Over the weekend, I went to a notable chain restaurant for lunch. The line to order food was long. I was curious why the line was moving so slowly. I observed the cashier would take an order, receive payment, then spend a few moments wrapping the disposable drinking cup in a plastic bag. The cashier’s cadence of take an order, receive payment, and bag a cup created an odd ballet. A ballet that had no common sense what so ever.

The problem with common sense is, it isn’t.

— Benjamin Franklin

Wrapping the cup in plastic made no sense. The plastic would not magically keep the cup from transmitting disease. As a customer, I was only going to immediately rip the plastic off the cup to use the vessel for a beverage. I determined to inquire about the reason why the cashier was wasting her time, and mine on the uselessness of bagging a disposable cup. When my turn came at the counter, I asked politely if I could get a bag free cup.

“Hold on just a second,” she replied to me. The cashier then requested her manager. The manager, a middle aged lady, came over and the conversation that took place went like this:

“He {that’s me} says he doesn’t want a bag on his cup,” the cashier half asks and half states to her boss.

“We can’t do that,” the manager replied to the cashier; all of this is happening within my earshot. I must have made a face of anger or disgust as the manager then looks at me.

“Sorry sir, we aren’t allowed to serve you a cup without the bag,” the manager says. At this point there are a multitude of arguments running through my (soon to be ordered) mind.

Behold, the magic plastic COVID-19 killer.

First thought, what about the environment? The trash bins in the restaurant are overflowing with plastic bags that customers have discarded. All of that plastic is going to end up in a landfill somewhere, but that is the future’s problem, right? Second thought, the cashier (and the company) is refusing their customer. At this point, I should walk out of the restaurant. Third thought, where is the push back? Why isn’t someone in the company asking why is the plastic bag necessary? All of these thoughts hit me before I open my mouth, when I do speak I Socratically ask:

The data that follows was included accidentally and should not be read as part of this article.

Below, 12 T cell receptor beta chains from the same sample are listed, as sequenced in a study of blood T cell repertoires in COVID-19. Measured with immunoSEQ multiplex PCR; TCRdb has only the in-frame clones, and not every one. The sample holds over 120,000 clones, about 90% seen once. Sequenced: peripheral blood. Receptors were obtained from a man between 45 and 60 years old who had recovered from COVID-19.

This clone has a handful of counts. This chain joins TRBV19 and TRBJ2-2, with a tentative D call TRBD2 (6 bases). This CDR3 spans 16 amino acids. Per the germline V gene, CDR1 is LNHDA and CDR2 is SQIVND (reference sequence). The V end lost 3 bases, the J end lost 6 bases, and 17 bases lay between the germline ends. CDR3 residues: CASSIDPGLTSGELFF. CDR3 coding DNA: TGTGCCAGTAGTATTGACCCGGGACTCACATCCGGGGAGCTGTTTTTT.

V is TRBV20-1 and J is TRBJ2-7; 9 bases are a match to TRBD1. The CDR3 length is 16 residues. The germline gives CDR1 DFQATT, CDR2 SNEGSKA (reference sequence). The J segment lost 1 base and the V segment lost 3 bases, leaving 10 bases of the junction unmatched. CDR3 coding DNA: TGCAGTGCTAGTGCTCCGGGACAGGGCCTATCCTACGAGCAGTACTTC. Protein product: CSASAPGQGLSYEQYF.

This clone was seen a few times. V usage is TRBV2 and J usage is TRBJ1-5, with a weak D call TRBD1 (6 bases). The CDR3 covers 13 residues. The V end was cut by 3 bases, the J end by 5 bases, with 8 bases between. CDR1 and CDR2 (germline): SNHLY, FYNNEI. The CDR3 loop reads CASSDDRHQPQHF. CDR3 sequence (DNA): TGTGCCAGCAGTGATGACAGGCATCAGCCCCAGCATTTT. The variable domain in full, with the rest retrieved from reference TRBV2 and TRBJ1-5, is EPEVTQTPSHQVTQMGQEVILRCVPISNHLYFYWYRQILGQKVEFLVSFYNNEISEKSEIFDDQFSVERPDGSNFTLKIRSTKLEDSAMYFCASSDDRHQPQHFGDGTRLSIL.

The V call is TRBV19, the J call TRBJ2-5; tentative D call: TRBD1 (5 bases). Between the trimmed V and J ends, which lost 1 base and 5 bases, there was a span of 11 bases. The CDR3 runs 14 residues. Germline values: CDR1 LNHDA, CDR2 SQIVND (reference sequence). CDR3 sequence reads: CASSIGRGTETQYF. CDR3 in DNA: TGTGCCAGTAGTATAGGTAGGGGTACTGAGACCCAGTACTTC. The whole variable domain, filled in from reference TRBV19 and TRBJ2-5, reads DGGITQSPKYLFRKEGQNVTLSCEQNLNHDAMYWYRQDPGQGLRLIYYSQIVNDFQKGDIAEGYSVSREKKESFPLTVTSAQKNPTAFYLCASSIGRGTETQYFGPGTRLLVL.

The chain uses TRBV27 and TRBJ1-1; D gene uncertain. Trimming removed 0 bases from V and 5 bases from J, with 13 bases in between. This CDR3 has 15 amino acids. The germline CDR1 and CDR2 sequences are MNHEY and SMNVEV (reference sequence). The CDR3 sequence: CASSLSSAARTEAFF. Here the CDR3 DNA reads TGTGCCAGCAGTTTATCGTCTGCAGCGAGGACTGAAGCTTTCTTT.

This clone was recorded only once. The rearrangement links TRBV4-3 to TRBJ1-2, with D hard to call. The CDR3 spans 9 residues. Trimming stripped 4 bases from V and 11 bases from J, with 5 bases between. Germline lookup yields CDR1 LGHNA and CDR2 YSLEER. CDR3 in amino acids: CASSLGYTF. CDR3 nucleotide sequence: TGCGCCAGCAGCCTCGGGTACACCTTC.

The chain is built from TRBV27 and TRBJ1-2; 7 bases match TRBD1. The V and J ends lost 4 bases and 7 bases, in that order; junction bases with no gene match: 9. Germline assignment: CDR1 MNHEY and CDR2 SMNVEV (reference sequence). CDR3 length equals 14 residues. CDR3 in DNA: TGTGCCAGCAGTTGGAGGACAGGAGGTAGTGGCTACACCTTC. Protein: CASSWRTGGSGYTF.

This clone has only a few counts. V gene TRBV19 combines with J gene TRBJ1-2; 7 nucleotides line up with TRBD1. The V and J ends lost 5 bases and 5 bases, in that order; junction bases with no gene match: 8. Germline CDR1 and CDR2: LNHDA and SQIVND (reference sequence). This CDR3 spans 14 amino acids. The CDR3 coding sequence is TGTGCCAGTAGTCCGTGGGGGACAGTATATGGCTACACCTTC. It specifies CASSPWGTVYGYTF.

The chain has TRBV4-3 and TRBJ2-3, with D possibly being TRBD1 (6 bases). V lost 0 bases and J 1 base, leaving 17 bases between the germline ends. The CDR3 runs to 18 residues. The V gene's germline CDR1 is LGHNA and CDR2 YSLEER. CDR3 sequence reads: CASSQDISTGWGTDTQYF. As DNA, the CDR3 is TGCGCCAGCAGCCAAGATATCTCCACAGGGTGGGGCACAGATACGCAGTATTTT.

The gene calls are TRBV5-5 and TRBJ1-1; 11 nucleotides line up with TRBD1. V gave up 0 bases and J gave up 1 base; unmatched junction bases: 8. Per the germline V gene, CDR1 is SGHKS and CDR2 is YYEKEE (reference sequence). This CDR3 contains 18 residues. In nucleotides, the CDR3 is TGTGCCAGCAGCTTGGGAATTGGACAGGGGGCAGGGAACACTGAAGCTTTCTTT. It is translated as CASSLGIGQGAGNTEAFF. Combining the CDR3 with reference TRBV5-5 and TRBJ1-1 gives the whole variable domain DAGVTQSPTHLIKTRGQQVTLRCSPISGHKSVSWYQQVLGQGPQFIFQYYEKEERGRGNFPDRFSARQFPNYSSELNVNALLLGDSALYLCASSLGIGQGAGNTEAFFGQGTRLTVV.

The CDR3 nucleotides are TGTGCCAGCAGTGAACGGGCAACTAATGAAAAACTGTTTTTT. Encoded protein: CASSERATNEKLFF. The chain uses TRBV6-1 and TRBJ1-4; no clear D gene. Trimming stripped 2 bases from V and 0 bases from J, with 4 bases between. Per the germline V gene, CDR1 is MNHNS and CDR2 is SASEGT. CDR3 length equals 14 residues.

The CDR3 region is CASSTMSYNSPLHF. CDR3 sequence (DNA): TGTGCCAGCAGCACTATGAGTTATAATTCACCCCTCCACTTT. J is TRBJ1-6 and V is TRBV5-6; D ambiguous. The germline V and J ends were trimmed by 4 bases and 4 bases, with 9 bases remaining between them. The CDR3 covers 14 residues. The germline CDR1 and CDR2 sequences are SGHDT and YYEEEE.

“Why can’t you serve me a cup without a bag?” I said. I was trying to not be a part of the problem. I also wanted to register my displeasure with the Kabuki theater of absurdity. The answer was upsetting, but typical.

“We were told we couldn’t give you a cup without a plastic bag, sir,” the manager responded. Okay, I understand you are just following orders, but who gave you the order? That was the true question, but arguing with someone who is so fanatical about the plastic bag is a recipe for disaster.

“I understand that you have been told to serve the disposable cup with a bag, but is that a health department directive or from the corporate headquarters? I want to know who I need to write to over this stupidity,” I said. I was, at this point, trying to derive where the ridiculousness was coming from.

“Oh corporate told us that!” the manager replied, I had thrown her a lifeline. Now, I had the source of the lack of reason. The revelation of some corporate directive was not surprising; the fanatical devotion to this directive was more troubling.

My mouth got ahead of my mind and I blurted out, “Well the bag serves no purpose and bagging the cups are a waste of time. You know, your trash can is overflowing with plastic bags, right?”

The manager’s mouth went into a smile and she said, “I know, and thank you, you just made my day. I realize this is stupid, but that is what they want us to do.” I was then served my disposable cup wrapped in a clear plastic trash bag.

After paying, I took the bag over to the soda fountain to get a drink. The fountain had a sign that said ‘THIS FOUNTAIN WILL BE CLEANED EVERY 30 MINUTES’. I sat down in sight of the fountain and waited for my food to be served. In all of my time in the restaurant, well over an hour, I waited to see if the fountain was cleaned. Unfortunately, in my time eating, the fountain was never cleaned. The restaurant staff was too busy putting plastic bags on disposable cups.